Costs a Landlord Can Deduct From a Tenant's Security Deposit
Almost all landlords collect a security deposit from their new renter at or before move-in day. The security deposit offers financial protection if the tenant fails to pay rent or causes damage to the rental unit. Ideally, the landlord will return the deposit at the end of the lease term and after the tenant moves out. In reality, landlords and property managers can make deductions from their tenants' security deposits in compliance with their state's security deposit laws.
Security Deposit Basics
A security deposit is the money the landlord collects at the beginning of a lease agreement. State law often determines the amount of security deposit a landlord can collect. For example, in New York State, New York landlords cannot collect a security deposit greater than one month's rent. New York landlords must also place the security deposit in an interest-bearing account.
Last Month's Rent
A security deposit is not synonymous with last month's rent. If a landlord collects last month's rent with a tenant at or before move-in, the landlord or property manager can only use it to cover last month's rent. For more information on the difference between last month's rent and a security deposit, check out this Findlaw article on The Difference Between Last Month's Rent and a Security Deposit.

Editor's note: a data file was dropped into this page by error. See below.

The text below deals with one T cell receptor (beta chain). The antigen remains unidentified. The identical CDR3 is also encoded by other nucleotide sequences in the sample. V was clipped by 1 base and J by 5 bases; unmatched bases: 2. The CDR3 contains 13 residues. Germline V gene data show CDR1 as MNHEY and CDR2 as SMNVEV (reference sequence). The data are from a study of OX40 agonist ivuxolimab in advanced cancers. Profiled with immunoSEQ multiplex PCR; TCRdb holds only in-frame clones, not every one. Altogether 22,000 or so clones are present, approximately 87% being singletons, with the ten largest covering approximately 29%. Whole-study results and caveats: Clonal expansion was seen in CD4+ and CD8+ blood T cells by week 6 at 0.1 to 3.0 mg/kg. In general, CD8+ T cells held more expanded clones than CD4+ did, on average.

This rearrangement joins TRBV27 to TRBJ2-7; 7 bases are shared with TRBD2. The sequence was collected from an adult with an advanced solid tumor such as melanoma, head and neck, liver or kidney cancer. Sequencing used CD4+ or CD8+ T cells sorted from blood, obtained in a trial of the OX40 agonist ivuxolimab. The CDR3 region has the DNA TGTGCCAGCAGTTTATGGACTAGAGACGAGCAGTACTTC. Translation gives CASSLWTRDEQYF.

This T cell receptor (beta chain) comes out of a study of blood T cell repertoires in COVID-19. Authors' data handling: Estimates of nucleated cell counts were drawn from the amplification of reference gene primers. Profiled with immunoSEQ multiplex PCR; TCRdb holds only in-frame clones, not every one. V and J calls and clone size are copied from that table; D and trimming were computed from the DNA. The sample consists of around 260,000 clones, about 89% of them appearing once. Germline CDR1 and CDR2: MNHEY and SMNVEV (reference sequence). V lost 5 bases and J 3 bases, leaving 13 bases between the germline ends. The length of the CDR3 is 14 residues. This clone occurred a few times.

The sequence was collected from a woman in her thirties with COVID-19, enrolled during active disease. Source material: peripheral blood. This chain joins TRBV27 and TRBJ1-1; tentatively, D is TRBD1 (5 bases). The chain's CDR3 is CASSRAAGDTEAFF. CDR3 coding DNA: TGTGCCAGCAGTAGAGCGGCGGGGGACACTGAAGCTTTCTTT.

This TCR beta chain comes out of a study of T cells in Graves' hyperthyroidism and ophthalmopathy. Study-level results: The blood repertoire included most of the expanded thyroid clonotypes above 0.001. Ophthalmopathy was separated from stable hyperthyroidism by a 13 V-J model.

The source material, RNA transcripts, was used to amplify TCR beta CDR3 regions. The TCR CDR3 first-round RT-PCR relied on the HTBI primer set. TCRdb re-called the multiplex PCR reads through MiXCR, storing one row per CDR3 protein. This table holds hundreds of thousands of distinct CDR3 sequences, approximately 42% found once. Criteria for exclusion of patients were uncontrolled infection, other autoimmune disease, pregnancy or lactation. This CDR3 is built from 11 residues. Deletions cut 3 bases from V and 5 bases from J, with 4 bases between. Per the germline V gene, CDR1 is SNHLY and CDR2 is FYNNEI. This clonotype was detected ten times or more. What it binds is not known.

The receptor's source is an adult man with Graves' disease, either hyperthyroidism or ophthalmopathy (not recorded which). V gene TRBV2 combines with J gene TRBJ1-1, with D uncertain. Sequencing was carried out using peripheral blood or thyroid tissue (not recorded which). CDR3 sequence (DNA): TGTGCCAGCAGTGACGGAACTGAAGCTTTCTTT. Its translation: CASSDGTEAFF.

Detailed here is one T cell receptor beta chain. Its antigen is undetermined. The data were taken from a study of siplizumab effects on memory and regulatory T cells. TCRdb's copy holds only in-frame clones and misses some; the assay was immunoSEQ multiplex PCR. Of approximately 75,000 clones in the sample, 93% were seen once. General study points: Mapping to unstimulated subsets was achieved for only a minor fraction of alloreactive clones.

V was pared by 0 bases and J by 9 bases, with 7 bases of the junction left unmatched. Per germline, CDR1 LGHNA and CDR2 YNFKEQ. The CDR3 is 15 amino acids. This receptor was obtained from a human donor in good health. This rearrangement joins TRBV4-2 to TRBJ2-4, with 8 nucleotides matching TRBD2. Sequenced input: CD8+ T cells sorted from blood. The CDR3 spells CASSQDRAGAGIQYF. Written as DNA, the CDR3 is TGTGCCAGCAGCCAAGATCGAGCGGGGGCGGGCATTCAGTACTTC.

At the end of the tenancy, tenants should, through a written notice or request, ask for a final walk-through with the landlord or property manager. A landlord can point out minor repairs the tenant can fix before they vacate the rental unit. Many tenants will make those minor repairs to get the total amount of the security deposit returned to them.
Landlord Deductions From a Tenant Security Deposit
State and local laws typically provide guidelines for the return of a security deposit. Landlords can only deduct for property damage above normal wear and tear in the rental property. A few examples of normal wear and tear include the following:
- Broken blinds
- Nail holes
- Faded carpet or floor coverings
- Marks on the wall (landlords typically repaint rental units between tenants)
Major Property Damage
Significant property damage, including intentional damage, like holes in the wall, often warrants a deduction from the tenant's security deposit. Landlords often make deductions for the following:
- Unpaid rent
- Cleaning costs
- Costs related to nonpayment of rent
The landlord must return any portion of the deposit after security deposit deductions. New York landlords can keep 1% of the security deposit for administrative fees. Landlords should create a list of the repairs (including cost of repairs and cleaning costs) to include in an itemized statement. Landlords should send the itemized statement to the tenant via certified mail with a return receipt. The return receipt serves as proof the former tenant received the statement.
Failure to follow security deposit laws can lead to a lawsuit in small claims court, which is often costly if the court favors the former tenant.
Get Legal Help
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